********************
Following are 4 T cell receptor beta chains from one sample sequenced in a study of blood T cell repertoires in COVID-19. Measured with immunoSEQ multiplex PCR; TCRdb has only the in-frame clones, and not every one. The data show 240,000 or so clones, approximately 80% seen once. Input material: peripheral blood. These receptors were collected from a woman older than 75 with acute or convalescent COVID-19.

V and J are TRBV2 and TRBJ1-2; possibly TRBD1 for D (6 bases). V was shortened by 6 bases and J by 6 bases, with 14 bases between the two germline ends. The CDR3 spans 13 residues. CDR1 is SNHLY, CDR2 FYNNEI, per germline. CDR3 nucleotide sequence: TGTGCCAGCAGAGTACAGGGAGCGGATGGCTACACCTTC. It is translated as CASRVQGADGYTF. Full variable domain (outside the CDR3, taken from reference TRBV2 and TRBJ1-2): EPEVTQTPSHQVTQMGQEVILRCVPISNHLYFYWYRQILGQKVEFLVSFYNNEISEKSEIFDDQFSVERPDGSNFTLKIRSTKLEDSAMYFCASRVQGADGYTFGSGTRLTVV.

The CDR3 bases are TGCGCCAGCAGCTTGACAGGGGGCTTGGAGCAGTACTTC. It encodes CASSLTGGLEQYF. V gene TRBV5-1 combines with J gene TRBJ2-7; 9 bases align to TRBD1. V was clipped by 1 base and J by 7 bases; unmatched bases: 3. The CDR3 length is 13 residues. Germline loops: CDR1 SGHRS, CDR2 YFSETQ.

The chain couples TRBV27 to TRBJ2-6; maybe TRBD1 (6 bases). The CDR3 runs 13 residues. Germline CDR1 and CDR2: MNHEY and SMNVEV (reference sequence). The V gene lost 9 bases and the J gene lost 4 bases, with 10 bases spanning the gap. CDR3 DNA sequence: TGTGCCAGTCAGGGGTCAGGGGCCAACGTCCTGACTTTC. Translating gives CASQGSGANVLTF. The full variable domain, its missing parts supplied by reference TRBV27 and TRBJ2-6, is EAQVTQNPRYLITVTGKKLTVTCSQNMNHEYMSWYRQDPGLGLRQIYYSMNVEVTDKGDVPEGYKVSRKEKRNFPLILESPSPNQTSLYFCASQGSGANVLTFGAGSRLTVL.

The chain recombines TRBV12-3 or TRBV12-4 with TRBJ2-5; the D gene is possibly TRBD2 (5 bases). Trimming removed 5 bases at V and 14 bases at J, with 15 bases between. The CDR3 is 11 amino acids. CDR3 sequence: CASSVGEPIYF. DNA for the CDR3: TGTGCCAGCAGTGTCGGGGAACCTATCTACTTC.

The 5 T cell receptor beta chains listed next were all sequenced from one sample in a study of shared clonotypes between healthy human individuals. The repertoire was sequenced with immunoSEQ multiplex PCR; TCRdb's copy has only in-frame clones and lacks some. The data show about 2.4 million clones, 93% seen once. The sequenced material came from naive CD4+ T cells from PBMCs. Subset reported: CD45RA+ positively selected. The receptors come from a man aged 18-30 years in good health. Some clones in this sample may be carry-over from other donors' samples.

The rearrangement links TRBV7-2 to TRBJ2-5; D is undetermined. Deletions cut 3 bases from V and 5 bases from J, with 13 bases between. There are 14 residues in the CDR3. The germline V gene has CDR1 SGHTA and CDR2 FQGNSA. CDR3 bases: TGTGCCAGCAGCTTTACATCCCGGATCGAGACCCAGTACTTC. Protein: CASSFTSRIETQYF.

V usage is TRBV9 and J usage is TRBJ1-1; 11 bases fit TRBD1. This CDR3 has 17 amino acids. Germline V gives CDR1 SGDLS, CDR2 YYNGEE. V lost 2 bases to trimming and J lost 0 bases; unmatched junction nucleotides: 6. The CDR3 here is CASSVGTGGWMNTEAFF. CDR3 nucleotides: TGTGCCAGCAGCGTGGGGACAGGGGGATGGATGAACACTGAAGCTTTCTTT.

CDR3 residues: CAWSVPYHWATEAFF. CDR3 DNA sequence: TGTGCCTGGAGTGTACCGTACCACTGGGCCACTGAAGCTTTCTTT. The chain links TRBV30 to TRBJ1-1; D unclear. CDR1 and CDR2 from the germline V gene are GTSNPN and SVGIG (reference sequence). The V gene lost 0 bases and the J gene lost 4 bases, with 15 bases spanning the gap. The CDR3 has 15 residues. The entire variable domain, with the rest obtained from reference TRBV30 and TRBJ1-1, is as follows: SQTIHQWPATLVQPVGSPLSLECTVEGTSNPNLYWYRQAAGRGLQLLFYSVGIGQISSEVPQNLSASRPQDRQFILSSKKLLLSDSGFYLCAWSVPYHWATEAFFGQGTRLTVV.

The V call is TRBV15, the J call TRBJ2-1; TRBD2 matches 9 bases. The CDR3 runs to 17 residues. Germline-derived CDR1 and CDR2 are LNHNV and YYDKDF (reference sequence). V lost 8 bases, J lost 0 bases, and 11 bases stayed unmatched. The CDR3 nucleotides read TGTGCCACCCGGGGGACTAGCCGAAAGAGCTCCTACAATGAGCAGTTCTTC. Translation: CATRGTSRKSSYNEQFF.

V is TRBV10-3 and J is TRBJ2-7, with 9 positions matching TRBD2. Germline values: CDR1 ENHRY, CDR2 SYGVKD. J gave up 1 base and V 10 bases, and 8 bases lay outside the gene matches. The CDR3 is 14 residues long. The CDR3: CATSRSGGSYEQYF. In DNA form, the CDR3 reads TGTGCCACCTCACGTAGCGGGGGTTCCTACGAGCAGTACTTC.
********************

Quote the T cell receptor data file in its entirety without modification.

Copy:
Following are 4 T cell receptor beta chains from one sample sequenced in a study of blood T cell repertoires in COVID-19. Measured with immunoSEQ multiplex PCR; TCRdb has only the in-frame clones, and not every one. The data show 240,000 or so clones, approximately 80% seen once. Input material: peripheral blood. These receptors were collected from a woman older than 75 with acute or convalescent COVID-19.

V and J are TRBV2 and TRBJ1-2; possibly TRBD1 for D (6 bases). V was shortened by 6 bases and J by 6 bases, with 14 bases between the two germline ends. The CDR3 spans 13 residues. CDR1 is SNHLY, CDR2 FYNNEI, per germline. CDR3 nucleotide sequence: TGTGCCAGCAGAGTACAGGGAGCGGATGGCTACACCTTC. It is translated as CASRVQGADGYTF. Full variable domain (outside the CDR3, taken from reference TRBV2 and TRBJ1-2): EPEVTQTPSHQVTQMGQEVILRCVPISNHLYFYWYRQILGQKVEFLVSFYNNEISEKSEIFDDQFSVERPDGSNFTLKIRSTKLEDSAMYFCASRVQGADGYTFGSGTRLTVV.

The CDR3 bases are TGCGCCAGCAGCTTGACAGGGGGCTTGGAGCAGTACTTC. It encodes CASSLTGGLEQYF. V gene TRBV5-1 combines with J gene TRBJ2-7; 9 bases align to TRBD1. V was clipped by 1 base and J by 7 bases; unmatched bases: 3. The CDR3 length is 13 residues. Germline loops: CDR1 SGHRS, CDR2 YFSETQ.

The chain couples TRBV27 to TRBJ2-6; maybe TRBD1 (6 bases). The CDR3 runs 13 residues. Germline CDR1 and CDR2: MNHEY and SMNVEV (reference sequence). The V gene lost 9 bases and the J gene lost 4 bases, with 10 bases spanning the gap. CDR3 DNA sequence: TGTGCCAGTCAGGGGTCAGGGGCCAACGTCCTGACTTTC. Translating gives CASQGSGANVLTF. The full variable domain, its missing parts supplied by reference TRBV27 and TRBJ2-6, is EAQVTQNPRYLITVTGKKLTVTCSQNMNHEYMSWYRQDPGLGLRQIYYSMNVEVTDKGDVPEGYKVSRKEKRNFPLILESPSPNQTSLYFCASQGSGANVLTFGAGSRLTVL.

The chain recombines TRBV12-3 or TRBV12-4 with TRBJ2-5; the D gene is possibly TRBD2 (5 bases). Trimming removed 5 bases at V and 14 bases at J, with 15 bases between. The CDR3 is 11 amino acids. CDR3 sequence: CASSVGEPIYF. DNA for the CDR3: TGTGCCAGCAGTGTCGGGGAACCTATCTACTTC.

The 5 T cell receptor beta chains listed next were all sequenced from one sample in a study of shared clonotypes between healthy human individuals. The repertoire was sequenced with immunoSEQ multiplex PCR; TCRdb's copy has only in-frame clones and lacks some. The data show about 2.4 million clones, 93% seen once. The sequenced material came from naive CD4+ T cells from PBMCs. Subset reported: CD45RA+ positively selected. The receptors come from a man aged 18-30 years in good health. Some clones in this sample may be carry-over from other donors' samples.

The rearrangement links TRBV7-2 to TRBJ2-5; D is undetermined. Deletions cut 3 bases from V and 5 bases from J, with 13 bases between. There are 14 residues in the CDR3. The germline V gene has CDR1 SGHTA and CDR2 FQGNSA. CDR3 bases: TGTGCCAGCAGCTTTACATCCCGGATCGAGACCCAGTACTTC. Protein: CASSFTSRIETQYF.

V usage is TRBV9 and J usage is TRBJ1-1; 11 bases fit TRBD1. This CDR3 has 17 amino acids. Germline V gives CDR1 SGDLS, CDR2 YYNGEE. V lost 2 bases to trimming and J lost 0 bases; unmatched junction nucleotides: 6. The CDR3 here is CASSVGTGGWMNTEAFF. CDR3 nucleotides: TGTGCCAGCAGCGTGGGGACAGGGGGATGGATGAACACTGAAGCTTTCTTT.

CDR3 residues: CAWSVPYHWATEAFF. CDR3 DNA sequence: TGTGCCTGGAGTGTACCGTACCACTGGGCCACTGAAGCTTTCTTT. The chain links TRBV30 to TRBJ1-1; D unclear. CDR1 and CDR2 from the germline V gene are GTSNPN and SVGIG (reference sequence). The V gene lost 0 bases and the J gene lost 4 bases, with 15 bases spanning the gap. The CDR3 has 15 residues. The entire variable domain, with the rest obtained from reference TRBV30 and TRBJ1-1, is as follows: SQTIHQWPATLVQPVGSPLSLECTVEGTSNPNLYWYRQAAGRGLQLLFYSVGIGQISSEVPQNLSASRPQDRQFILSSKKLLLSDSGFYLCAWSVPYHWATEAFFGQGTRLTVV.

The V call is TRBV15, the J call TRBJ2-1; TRBD2 matches 9 bases. The CDR3 runs to 17 residues. Germline-derived CDR1 and CDR2 are LNHNV and YYDKDF (reference sequence). V lost 8 bases, J lost 0 bases, and 11 bases stayed unmatched. The CDR3 nucleotides read TGTGCCACCCGGGGGACTAGCCGAAAGAGCTCCTACAATGAGCAGTTCTTC. Translation: CATRGTSRKSSYNEQFF.

V is TRBV10-3 and J is TRBJ2-7, with 9 positions matching TRBD2. Germline values: CDR1 ENHRY, CDR2 SYGVKD. J gave up 1 base and V 10 bases, and 8 bases lay outside the gene matches. The CDR3 is 14 residues long. The CDR3: CATSRSGGSYEQYF. In DNA form, the CDR3 reads TGTGCCACCTCACGTAGCGGGGGTTCCTACGAGCAGTACTTC.